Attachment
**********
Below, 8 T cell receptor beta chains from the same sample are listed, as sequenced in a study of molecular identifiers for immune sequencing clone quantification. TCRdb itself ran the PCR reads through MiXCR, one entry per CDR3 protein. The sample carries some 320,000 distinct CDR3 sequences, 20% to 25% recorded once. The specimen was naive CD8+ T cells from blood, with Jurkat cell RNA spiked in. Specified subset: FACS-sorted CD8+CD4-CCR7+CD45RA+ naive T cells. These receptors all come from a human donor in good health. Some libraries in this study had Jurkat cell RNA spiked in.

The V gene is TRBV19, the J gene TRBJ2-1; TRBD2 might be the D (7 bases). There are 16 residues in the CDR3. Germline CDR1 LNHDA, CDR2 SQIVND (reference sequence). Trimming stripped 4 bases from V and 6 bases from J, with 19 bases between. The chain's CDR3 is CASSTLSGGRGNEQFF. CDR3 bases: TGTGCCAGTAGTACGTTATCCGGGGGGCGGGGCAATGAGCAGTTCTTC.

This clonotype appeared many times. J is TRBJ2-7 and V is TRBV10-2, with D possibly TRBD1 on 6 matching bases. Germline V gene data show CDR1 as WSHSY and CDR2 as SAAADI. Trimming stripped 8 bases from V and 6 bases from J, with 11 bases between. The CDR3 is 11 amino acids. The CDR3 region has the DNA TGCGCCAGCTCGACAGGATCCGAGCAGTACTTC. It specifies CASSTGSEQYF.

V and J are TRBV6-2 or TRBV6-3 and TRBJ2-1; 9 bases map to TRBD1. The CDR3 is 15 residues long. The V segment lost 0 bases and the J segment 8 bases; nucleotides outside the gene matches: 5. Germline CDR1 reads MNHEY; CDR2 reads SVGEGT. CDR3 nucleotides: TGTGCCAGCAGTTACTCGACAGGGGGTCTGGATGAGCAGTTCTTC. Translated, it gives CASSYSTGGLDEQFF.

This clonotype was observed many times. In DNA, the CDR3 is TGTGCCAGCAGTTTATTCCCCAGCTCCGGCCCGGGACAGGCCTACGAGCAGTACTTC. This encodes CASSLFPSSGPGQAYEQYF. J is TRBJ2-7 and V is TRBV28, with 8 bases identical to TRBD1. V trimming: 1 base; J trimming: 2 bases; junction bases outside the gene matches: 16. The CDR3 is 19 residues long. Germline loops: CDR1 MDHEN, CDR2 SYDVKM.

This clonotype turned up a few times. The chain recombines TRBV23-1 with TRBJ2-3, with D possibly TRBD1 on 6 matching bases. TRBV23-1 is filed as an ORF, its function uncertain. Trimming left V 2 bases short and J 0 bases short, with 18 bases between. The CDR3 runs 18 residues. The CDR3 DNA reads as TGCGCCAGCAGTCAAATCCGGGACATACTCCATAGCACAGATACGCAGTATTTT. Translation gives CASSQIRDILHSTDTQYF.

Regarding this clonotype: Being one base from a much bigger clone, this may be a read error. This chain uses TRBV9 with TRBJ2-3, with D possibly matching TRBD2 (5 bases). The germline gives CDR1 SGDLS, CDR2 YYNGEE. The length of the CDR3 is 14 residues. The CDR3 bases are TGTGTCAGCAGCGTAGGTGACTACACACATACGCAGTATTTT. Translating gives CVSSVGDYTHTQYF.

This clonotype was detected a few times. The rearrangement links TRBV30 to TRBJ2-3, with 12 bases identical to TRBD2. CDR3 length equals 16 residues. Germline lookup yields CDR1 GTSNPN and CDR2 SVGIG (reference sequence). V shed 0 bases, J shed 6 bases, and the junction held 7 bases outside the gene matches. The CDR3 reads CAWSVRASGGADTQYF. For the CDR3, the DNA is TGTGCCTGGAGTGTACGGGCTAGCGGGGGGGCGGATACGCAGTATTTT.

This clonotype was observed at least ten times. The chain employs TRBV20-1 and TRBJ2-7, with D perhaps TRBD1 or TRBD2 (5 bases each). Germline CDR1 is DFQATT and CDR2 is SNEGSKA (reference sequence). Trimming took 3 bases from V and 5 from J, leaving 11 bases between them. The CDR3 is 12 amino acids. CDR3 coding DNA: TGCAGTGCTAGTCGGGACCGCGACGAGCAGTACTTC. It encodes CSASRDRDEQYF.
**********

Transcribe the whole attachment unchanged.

Below, 8 T cell receptor beta chains from the same sample are listed, as sequenced in a study of molecular identifiers for immune sequencing clone quantification. TCRdb itself ran the PCR reads through MiXCR, one entry per CDR3 protein. The sample carries some 320,000 distinct CDR3 sequences, 20% to 25% recorded once. The specimen was naive CD8+ T cells from blood, with Jurkat cell RNA spiked in. Specified subset: FACS-sorted CD8+CD4-CCR7+CD45RA+ naive T cells. These receptors all come from a human donor in good health. Some libraries in this study had Jurkat cell RNA spiked in.

The V gene is TRBV19, the J gene TRBJ2-1; TRBD2 might be the D (7 bases). There are 16 residues in the CDR3. Germline CDR1 LNHDA, CDR2 SQIVND (reference sequence). Trimming stripped 4 bases from V and 6 bases from J, with 19 bases between. The chain's CDR3 is CASSTLSGGRGNEQFF. CDR3 bases: TGTGCCAGTAGTACGTTATCCGGGGGGCGGGGCAATGAGCAGTTCTTC.

This clonotype appeared many times. J is TRBJ2-7 and V is TRBV10-2, with D possibly TRBD1 on 6 matching bases. Germline V gene data show CDR1 as WSHSY and CDR2 as SAAADI. Trimming stripped 8 bases from V and 6 bases from J, with 11 bases between. The CDR3 is 11 amino acids. The CDR3 region has the DNA TGCGCCAGCTCGACAGGATCCGAGCAGTACTTC. It specifies CASSTGSEQYF.

V and J are TRBV6-2 or TRBV6-3 and TRBJ2-1; 9 bases map to TRBD1. The CDR3 is 15 residues long. The V segment lost 0 bases and the J segment 8 bases; nucleotides outside the gene matches: 5. Germline CDR1 reads MNHEY; CDR2 reads SVGEGT. CDR3 nucleotides: TGTGCCAGCAGTTACTCGACAGGGGGTCTGGATGAGCAGTTCTTC. Translated, it gives CASSYSTGGLDEQFF.

This clonotype was observed many times. In DNA, the CDR3 is TGTGCCAGCAGTTTATTCCCCAGCTCCGGCCCGGGACAGGCCTACGAGCAGTACTTC. This encodes CASSLFPSSGPGQAYEQYF. J is TRBJ2-7 and V is TRBV28, with 8 bases identical to TRBD1. V trimming: 1 base; J trimming: 2 bases; junction bases outside the gene matches: 16. The CDR3 is 19 residues long. Germline loops: CDR1 MDHEN, CDR2 SYDVKM.

This clonotype turned up a few times. The chain recombines TRBV23-1 with TRBJ2-3, with D possibly TRBD1 on 6 matching bases. TRBV23-1 is filed as an ORF, its function uncertain. Trimming left V 2 bases short and J 0 bases short, with 18 bases between. The CDR3 runs 18 residues. The CDR3 DNA reads as TGCGCCAGCAGTCAAATCCGGGACATACTCCATAGCACAGATACGCAGTATTTT. Translation gives CASSQIRDILHSTDTQYF.

Regarding this clonotype: Being one base from a much bigger clone, this may be a read error. This chain uses TRBV9 with TRBJ2-3, with D possibly matching TRBD2 (5 bases). The germline gives CDR1 SGDLS, CDR2 YYNGEE. The length of the CDR3 is 14 residues. The CDR3 bases are TGTGTCAGCAGCGTAGGTGACTACACACATACGCAGTATTTT. Translating gives CVSSVGDYTHTQYF.

This clonotype was detected a few times. The rearrangement links TRBV30 to TRBJ2-3, with 12 bases identical to TRBD2. CDR3 length equals 16 residues. Germline lookup yields CDR1 GTSNPN and CDR2 SVGIG (reference sequence). V shed 0 bases, J shed 6 bases, and the junction held 7 bases outside the gene matches. The CDR3 reads CAWSVRASGGADTQYF. For the CDR3, the DNA is TGTGCCTGGAGTGTACGGGCTAGCGGGGGGGCGGATACGCAGTATTTT.

This clonotype was observed at least ten times. The chain employs TRBV20-1 and TRBJ2-7, with D perhaps TRBD1 or TRBD2 (5 bases each). Germline CDR1 is DFQATT and CDR2 is SNEGSKA (reference sequence). Trimming took 3 bases from V and 5 from J, leaving 11 bases between them. The CDR3 is 12 amino acids. CDR3 coding DNA: TGCAGTGCTAGTCGGGACCGCGACGAGCAGTACTTC. It encodes CSASRDRDEQYF.